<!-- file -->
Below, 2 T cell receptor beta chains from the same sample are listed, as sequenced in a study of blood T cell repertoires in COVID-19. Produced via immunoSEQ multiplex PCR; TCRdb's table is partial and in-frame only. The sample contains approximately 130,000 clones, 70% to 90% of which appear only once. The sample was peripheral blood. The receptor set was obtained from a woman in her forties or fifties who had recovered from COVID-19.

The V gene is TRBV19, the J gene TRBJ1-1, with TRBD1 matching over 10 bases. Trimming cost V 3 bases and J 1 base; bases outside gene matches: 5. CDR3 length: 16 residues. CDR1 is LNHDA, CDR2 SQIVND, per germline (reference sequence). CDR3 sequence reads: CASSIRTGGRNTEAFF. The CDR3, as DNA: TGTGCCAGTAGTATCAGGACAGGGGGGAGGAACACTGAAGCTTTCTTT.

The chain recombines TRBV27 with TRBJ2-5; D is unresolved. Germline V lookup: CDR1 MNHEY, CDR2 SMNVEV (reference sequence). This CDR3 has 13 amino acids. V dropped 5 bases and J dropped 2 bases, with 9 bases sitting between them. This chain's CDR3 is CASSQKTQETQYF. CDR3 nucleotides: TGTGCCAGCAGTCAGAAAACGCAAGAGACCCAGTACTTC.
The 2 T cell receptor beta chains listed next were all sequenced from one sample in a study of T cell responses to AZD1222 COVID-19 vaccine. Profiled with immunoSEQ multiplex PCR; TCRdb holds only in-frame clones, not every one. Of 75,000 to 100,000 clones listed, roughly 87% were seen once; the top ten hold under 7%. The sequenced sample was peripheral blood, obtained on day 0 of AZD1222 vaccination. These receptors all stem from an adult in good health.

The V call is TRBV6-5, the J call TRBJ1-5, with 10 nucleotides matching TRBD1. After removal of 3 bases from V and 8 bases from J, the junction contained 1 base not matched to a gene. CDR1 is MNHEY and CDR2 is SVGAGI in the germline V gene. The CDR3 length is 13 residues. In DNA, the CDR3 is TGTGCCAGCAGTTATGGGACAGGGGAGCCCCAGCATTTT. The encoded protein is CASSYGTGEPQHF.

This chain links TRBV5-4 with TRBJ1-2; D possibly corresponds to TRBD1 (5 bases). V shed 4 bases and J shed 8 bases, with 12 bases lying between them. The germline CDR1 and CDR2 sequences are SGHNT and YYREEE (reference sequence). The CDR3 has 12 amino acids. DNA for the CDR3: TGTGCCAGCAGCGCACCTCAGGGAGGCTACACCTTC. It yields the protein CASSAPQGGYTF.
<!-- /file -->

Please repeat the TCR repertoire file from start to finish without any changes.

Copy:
Below, 2 T cell receptor beta chains from the same sample are listed, as sequenced in a study of blood T cell repertoires in COVID-19. Produced via immunoSEQ multiplex PCR; TCRdb's table is partial and in-frame only. The sample contains approximately 130,000 clones, 70% to 90% of which appear only once. The sample was peripheral blood. The receptor set was obtained from a woman in her forties or fifties who had recovered from COVID-19.

The V gene is TRBV19, the J gene TRBJ1-1, with TRBD1 matching over 10 bases. Trimming cost V 3 bases and J 1 base; bases outside gene matches: 5. CDR3 length: 16 residues. CDR1 is LNHDA, CDR2 SQIVND, per germline (reference sequence). CDR3 sequence reads: CASSIRTGGRNTEAFF. The CDR3, as DNA: TGTGCCAGTAGTATCAGGACAGGGGGGAGGAACACTGAAGCTTTCTTT.

The chain recombines TRBV27 with TRBJ2-5; D is unresolved. Germline V lookup: CDR1 MNHEY, CDR2 SMNVEV (reference sequence). This CDR3 has 13 amino acids. V dropped 5 bases and J dropped 2 bases, with 9 bases sitting between them. This chain's CDR3 is CASSQKTQETQYF. CDR3 nucleotides: TGTGCCAGCAGTCAGAAAACGCAAGAGACCCAGTACTTC.
The 2 T cell receptor beta chains listed next were all sequenced from one sample in a study of T cell responses to AZD1222 COVID-19 vaccine. Profiled with immunoSEQ multiplex PCR; TCRdb holds only in-frame clones, not every one. Of 75,000 to 100,000 clones listed, roughly 87% were seen once; the top ten hold under 7%. The sequenced sample was peripheral blood, obtained on day 0 of AZD1222 vaccination. These receptors all stem from an adult in good health.

The V call is TRBV6-5, the J call TRBJ1-5, with 10 nucleotides matching TRBD1. After removal of 3 bases from V and 8 bases from J, the junction contained 1 base not matched to a gene. CDR1 is MNHEY and CDR2 is SVGAGI in the germline V gene. The CDR3 length is 13 residues. In DNA, the CDR3 is TGTGCCAGCAGTTATGGGACAGGGGAGCCCCAGCATTTT. The encoded protein is CASSYGTGEPQHF.

This chain links TRBV5-4 with TRBJ1-2; D possibly corresponds to TRBD1 (5 bases). V shed 4 bases and J shed 8 bases, with 12 bases lying between them. The germline CDR1 and CDR2 sequences are SGHNT and YYREEE (reference sequence). The CDR3 has 12 amino acids. DNA for the CDR3: TGTGCCAGCAGCGCACCTCAGGGAGGCTACACCTTC. It yields the protein CASSAPQGGYTF.